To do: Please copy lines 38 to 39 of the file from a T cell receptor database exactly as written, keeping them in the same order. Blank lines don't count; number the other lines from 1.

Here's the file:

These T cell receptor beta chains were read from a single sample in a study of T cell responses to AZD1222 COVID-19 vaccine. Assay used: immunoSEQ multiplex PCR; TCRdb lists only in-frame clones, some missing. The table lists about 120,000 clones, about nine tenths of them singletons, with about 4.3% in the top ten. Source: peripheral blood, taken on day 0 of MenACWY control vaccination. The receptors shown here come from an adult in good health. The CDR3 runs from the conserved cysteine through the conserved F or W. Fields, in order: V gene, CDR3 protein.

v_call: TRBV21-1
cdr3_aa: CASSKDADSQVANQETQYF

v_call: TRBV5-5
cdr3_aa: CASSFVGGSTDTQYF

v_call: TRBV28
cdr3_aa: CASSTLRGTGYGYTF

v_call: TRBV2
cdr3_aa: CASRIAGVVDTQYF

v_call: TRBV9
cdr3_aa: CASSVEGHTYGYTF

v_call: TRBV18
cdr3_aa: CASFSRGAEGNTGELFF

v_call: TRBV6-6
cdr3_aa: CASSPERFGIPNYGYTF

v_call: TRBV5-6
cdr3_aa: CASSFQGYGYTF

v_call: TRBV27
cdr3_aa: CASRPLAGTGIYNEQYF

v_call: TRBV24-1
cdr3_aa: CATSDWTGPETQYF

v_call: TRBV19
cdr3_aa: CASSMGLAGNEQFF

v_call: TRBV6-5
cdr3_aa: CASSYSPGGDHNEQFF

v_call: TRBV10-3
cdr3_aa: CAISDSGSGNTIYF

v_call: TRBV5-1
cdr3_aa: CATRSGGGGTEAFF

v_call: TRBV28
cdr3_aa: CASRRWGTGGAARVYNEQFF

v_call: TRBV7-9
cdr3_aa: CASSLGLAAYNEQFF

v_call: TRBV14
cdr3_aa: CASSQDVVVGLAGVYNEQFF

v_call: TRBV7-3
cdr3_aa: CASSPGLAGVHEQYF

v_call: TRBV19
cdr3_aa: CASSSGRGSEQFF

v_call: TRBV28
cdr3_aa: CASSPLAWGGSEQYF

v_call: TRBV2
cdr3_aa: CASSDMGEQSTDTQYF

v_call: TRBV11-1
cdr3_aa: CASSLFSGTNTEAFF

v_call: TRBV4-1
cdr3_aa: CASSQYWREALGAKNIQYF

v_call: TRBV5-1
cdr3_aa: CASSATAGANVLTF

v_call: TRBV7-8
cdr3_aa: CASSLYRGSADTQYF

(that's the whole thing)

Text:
v_call: TRBV19
cdr3_aa: CASSSGRGSEQFF